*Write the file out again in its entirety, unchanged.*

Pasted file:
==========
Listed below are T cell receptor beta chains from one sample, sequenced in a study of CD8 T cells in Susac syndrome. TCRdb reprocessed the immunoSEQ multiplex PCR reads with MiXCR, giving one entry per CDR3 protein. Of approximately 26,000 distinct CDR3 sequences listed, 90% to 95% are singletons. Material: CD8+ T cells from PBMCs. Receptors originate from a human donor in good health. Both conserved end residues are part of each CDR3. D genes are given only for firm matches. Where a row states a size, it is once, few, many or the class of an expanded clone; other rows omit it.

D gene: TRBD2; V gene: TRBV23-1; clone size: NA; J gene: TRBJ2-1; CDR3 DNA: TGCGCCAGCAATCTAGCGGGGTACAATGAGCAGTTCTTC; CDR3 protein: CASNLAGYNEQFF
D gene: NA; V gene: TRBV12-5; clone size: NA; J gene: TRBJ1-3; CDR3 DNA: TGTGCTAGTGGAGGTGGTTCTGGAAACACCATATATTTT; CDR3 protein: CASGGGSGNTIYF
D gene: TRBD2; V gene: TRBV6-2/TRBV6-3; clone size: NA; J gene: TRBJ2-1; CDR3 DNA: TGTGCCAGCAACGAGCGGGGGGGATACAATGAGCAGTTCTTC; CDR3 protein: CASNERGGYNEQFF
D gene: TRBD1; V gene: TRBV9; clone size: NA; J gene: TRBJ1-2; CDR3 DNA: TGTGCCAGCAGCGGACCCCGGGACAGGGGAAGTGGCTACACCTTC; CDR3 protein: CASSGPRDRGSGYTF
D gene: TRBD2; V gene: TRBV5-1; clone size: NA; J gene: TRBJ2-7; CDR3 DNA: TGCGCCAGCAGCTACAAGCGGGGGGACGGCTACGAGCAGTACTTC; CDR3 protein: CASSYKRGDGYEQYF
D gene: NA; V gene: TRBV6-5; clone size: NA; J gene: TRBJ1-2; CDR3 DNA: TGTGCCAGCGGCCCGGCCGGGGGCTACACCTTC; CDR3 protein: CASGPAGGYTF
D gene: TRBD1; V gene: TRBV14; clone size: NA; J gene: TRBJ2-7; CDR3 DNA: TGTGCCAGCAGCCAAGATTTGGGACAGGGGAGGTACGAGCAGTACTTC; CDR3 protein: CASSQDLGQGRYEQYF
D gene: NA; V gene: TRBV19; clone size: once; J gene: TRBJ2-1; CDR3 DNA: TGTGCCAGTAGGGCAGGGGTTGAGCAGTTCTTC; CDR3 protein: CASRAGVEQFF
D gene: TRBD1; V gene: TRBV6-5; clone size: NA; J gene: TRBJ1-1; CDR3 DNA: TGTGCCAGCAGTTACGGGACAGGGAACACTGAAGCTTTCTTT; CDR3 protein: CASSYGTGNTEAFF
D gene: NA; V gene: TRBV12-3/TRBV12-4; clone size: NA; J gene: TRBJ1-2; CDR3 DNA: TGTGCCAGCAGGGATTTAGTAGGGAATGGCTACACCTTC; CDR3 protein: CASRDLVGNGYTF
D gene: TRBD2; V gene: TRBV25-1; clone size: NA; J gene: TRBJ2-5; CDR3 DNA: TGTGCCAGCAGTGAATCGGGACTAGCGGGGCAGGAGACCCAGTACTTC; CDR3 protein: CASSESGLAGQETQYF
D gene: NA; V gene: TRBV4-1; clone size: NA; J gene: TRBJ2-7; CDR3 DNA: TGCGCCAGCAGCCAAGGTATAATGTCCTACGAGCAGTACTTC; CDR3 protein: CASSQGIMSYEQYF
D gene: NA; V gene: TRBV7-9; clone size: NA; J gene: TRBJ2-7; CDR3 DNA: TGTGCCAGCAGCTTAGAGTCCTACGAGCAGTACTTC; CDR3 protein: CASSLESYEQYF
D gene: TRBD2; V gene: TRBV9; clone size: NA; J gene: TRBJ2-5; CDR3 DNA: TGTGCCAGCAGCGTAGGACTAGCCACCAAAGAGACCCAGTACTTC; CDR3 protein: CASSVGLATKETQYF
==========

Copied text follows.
Listed below are T cell receptor beta chains from one sample, sequenced in a study of CD8 T cells in Susac syndrome. TCRdb reprocessed the immunoSEQ multiplex PCR reads with MiXCR, giving one entry per CDR3 protein. Of approximately 26,000 distinct CDR3 sequences listed, 90% to 95% are singletons. Material: CD8+ T cells from PBMCs. Receptors originate from a human donor in good health. Both conserved end residues are part of each CDR3. D genes are given only for firm matches. Where a row states a size, it is once, few, many or the class of an expanded clone; other rows omit it.

D gene: TRBD2; V gene: TRBV23-1; clone size: NA; J gene: TRBJ2-1; CDR3 DNA: TGCGCCAGCAATCTAGCGGGGTACAATGAGCAGTTCTTC; CDR3 protein: CASNLAGYNEQFF
D gene: NA; V gene: TRBV12-5; clone size: NA; J gene: TRBJ1-3; CDR3 DNA: TGTGCTAGTGGAGGTGGTTCTGGAAACACCATATATTTT; CDR3 protein: CASGGGSGNTIYF
D gene: TRBD2; V gene: TRBV6-2/TRBV6-3; clone size: NA; J gene: TRBJ2-1; CDR3 DNA: TGTGCCAGCAACGAGCGGGGGGGATACAATGAGCAGTTCTTC; CDR3 protein: CASNERGGYNEQFF
D gene: TRBD1; V gene: TRBV9; clone size: NA; J gene: TRBJ1-2; CDR3 DNA: TGTGCCAGCAGCGGACCCCGGGACAGGGGAAGTGGCTACACCTTC; CDR3 protein: CASSGPRDRGSGYTF
D gene: TRBD2; V gene: TRBV5-1; clone size: NA; J gene: TRBJ2-7; CDR3 DNA: TGCGCCAGCAGCTACAAGCGGGGGGACGGCTACGAGCAGTACTTC; CDR3 protein: CASSYKRGDGYEQYF
D gene: NA; V gene: TRBV6-5; clone size: NA; J gene: TRBJ1-2; CDR3 DNA: TGTGCCAGCGGCCCGGCCGGGGGCTACACCTTC; CDR3 protein: CASGPAGGYTF
D gene: TRBD1; V gene: TRBV14; clone size: NA; J gene: TRBJ2-7; CDR3 DNA: TGTGCCAGCAGCCAAGATTTGGGACAGGGGAGGTACGAGCAGTACTTC; CDR3 protein: CASSQDLGQGRYEQYF
D gene: NA; V gene: TRBV19; clone size: once; J gene: TRBJ2-1; CDR3 DNA: TGTGCCAGTAGGGCAGGGGTTGAGCAGTTCTTC; CDR3 protein: CASRAGVEQFF
D gene: TRBD1; V gene: TRBV6-5; clone size: NA; J gene: TRBJ1-1; CDR3 DNA: TGTGCCAGCAGTTACGGGACAGGGAACACTGAAGCTTTCTTT; CDR3 protein: CASSYGTGNTEAFF
D gene: NA; V gene: TRBV12-3/TRBV12-4; clone size: NA; J gene: TRBJ1-2; CDR3 DNA: TGTGCCAGCAGGGATTTAGTAGGGAATGGCTACACCTTC; CDR3 protein: CASRDLVGNGYTF
D gene: TRBD2; V gene: TRBV25-1; clone size: NA; J gene: TRBJ2-5; CDR3 DNA: TGTGCCAGCAGTGAATCGGGACTAGCGGGGCAGGAGACCCAGTACTTC; CDR3 protein: CASSESGLAGQETQYF
D gene: NA; V gene: TRBV4-1; clone size: NA; J gene: TRBJ2-7; CDR3 DNA: TGCGCCAGCAGCCAAGGTATAATGTCCTACGAGCAGTACTTC; CDR3 protein: CASSQGIMSYEQYF
D gene: NA; V gene: TRBV7-9; clone size: NA; J gene: TRBJ2-7; CDR3 DNA: TGTGCCAGCAGCTTAGAGTCCTACGAGCAGTACTTC; CDR3 protein: CASSLESYEQYF
D gene: TRBD2; V gene: TRBV9; clone size: NA; J gene: TRBJ2-5; CDR3 DNA: TGTGCCAGCAGCGTAGGACTAGCCACCAAAGAGACCCAGTACTTC; CDR3 protein: CASSVGLATKETQYF